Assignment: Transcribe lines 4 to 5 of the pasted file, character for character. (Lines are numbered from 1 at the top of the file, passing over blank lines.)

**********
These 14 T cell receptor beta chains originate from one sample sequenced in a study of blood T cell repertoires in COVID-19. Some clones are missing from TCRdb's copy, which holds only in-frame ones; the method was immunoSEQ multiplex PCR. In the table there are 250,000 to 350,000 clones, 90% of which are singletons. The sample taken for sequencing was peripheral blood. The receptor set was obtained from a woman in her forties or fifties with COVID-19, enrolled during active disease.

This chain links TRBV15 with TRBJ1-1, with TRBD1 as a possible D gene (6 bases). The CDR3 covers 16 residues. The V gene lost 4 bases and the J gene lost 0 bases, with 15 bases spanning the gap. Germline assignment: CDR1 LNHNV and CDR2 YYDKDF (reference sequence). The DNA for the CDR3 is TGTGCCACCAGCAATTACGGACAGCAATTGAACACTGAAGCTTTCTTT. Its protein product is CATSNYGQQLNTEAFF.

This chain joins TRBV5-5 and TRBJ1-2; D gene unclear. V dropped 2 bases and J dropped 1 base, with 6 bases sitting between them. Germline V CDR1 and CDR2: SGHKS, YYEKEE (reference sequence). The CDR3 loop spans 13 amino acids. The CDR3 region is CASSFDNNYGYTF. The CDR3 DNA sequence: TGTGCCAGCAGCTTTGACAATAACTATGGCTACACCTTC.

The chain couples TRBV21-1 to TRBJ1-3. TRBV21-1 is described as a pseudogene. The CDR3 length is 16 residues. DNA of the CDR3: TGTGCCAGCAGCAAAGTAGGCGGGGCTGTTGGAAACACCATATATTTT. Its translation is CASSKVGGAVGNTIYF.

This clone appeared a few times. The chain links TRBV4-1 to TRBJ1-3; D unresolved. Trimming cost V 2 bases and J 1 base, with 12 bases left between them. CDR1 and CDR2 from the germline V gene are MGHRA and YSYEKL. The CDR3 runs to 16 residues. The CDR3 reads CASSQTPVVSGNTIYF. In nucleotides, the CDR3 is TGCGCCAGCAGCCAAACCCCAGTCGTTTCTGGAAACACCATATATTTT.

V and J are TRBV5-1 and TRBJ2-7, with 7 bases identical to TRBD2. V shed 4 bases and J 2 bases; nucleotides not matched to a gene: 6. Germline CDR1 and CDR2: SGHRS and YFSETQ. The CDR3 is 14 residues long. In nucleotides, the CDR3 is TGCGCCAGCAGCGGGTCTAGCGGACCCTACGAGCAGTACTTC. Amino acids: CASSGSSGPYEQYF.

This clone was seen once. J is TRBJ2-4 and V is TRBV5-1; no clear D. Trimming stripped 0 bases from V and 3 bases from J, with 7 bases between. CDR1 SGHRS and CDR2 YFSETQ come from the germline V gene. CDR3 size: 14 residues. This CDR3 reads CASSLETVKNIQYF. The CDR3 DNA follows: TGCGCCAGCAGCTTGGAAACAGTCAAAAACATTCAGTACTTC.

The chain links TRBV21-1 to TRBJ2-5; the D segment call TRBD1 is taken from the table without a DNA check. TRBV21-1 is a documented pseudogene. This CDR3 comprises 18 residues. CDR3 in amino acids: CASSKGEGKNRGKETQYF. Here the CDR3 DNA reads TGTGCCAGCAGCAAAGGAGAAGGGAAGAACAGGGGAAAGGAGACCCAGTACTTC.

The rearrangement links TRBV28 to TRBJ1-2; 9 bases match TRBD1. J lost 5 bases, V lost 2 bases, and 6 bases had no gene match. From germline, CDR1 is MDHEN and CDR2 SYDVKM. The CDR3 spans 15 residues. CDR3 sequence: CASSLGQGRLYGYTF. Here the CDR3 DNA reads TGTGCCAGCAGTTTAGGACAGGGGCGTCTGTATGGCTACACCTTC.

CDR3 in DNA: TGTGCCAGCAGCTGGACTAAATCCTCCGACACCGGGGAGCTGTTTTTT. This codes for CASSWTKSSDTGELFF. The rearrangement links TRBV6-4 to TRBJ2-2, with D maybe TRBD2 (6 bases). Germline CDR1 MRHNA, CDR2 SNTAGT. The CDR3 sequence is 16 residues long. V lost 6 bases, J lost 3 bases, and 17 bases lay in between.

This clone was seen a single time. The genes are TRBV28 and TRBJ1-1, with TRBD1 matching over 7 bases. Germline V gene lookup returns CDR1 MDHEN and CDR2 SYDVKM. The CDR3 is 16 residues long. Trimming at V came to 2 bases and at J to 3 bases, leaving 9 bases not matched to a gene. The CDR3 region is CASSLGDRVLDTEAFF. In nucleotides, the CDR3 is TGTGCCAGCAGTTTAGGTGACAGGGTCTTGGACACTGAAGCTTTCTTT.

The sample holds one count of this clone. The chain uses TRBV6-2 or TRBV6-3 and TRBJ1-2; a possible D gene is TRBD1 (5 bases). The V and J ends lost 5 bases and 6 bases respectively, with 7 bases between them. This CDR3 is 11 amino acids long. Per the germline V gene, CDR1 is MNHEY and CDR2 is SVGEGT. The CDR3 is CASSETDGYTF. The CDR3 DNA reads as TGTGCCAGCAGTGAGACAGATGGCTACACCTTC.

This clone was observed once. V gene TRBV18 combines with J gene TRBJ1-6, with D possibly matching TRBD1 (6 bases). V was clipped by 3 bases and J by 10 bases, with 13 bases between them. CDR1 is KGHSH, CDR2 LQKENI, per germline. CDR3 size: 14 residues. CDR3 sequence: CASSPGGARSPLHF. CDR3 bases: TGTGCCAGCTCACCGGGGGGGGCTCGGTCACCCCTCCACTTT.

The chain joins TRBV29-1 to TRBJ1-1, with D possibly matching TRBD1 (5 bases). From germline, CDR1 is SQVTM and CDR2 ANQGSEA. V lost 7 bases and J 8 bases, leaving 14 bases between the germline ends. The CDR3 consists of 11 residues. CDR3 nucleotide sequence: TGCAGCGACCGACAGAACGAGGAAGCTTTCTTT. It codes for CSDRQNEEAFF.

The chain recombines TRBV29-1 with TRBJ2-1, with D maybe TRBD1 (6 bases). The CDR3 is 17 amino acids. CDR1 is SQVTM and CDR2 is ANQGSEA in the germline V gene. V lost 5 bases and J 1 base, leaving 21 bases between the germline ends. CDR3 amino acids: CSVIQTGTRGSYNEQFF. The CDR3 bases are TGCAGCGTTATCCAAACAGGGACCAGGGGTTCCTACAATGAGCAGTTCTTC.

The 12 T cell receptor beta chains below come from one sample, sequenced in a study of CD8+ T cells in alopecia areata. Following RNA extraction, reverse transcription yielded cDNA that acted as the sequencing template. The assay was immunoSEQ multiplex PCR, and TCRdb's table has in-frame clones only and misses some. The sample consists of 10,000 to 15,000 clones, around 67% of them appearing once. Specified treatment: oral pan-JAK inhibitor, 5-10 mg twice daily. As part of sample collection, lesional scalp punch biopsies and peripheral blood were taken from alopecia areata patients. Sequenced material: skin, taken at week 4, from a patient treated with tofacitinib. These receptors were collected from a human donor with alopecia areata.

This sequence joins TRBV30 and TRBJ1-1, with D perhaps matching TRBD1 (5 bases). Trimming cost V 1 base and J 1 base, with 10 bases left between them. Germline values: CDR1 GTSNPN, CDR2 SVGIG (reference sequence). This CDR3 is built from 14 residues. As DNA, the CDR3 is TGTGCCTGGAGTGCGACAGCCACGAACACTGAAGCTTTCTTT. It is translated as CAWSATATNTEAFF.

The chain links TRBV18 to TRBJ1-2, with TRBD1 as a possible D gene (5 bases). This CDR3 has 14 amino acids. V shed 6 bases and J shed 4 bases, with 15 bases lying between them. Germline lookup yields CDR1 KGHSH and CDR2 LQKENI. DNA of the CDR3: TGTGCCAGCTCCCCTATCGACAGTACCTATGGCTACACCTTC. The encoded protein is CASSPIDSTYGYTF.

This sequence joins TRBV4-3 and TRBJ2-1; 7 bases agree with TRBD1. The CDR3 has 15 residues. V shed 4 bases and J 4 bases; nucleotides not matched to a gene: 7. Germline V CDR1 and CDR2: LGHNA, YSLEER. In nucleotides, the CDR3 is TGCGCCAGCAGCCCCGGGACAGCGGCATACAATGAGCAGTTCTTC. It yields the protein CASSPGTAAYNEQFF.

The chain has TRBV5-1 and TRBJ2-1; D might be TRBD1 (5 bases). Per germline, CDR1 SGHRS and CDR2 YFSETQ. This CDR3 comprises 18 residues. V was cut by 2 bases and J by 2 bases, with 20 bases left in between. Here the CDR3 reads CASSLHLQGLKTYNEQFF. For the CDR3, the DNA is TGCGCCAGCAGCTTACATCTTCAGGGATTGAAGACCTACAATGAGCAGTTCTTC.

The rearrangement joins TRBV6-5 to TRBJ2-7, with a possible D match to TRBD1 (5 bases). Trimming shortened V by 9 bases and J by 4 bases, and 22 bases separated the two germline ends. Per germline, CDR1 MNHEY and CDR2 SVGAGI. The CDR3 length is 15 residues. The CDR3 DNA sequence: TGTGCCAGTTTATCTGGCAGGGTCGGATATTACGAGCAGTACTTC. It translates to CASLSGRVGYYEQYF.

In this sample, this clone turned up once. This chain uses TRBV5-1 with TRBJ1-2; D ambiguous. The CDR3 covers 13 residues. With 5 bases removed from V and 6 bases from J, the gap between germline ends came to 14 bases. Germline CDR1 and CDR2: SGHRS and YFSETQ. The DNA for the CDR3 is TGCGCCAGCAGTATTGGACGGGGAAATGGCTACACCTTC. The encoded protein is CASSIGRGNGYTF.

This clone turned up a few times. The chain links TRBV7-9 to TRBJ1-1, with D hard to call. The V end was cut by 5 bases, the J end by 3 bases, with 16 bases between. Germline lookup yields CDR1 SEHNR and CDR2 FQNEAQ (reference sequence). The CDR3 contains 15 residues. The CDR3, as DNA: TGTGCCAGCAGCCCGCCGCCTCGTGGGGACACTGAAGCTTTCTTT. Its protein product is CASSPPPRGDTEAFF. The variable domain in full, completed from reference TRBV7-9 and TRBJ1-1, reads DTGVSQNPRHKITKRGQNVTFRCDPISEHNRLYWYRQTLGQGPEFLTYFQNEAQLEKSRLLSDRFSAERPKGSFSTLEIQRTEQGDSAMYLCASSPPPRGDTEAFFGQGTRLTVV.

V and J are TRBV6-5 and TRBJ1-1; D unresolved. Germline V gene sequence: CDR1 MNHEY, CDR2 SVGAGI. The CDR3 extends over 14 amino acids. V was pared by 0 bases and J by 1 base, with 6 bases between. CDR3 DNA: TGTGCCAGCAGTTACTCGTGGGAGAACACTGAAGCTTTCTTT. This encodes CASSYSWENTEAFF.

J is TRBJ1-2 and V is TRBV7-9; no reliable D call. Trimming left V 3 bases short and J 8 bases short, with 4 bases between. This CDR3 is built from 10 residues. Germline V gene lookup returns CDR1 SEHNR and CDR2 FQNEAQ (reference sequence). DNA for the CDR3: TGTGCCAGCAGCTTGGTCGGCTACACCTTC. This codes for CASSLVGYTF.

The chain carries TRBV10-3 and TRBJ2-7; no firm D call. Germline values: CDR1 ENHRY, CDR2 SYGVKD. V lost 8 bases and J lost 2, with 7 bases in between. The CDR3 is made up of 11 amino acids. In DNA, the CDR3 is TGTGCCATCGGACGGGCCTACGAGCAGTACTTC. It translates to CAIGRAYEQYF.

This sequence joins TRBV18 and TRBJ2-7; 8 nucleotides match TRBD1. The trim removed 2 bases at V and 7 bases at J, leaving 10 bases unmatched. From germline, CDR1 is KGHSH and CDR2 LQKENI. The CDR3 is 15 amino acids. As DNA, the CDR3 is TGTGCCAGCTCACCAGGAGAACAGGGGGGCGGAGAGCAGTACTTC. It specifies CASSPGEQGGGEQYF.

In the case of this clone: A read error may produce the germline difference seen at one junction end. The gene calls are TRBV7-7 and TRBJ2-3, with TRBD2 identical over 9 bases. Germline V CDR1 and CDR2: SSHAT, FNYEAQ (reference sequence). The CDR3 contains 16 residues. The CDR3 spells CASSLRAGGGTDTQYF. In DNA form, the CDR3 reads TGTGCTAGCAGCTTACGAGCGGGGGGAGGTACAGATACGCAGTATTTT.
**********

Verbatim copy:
The chain couples TRBV21-1 to TRBJ1-3. TRBV21-1 is described as a pseudogene. The CDR3 length is 16 residues. DNA of the CDR3: TGTGCCAGCAGCAAAGTAGGCGGGGCTGTTGGAAACACCATATATTTT. Its translation is CASSKVGGAVGNTIYF.

This clone appeared a few times. The chain links TRBV4-1 to TRBJ1-3; D unresolved. Trimming cost V 2 bases and J 1 base, with 12 bases left between them. CDR1 and CDR2 from the germline V gene are MGHRA and YSYEKL. The CDR3 runs to 16 residues. The CDR3 reads CASSQTPVVSGNTIYF. In nucleotides, the CDR3 is TGCGCCAGCAGCCAAACCCCAGTCGTTTCTGGAAACACCATATATTTT.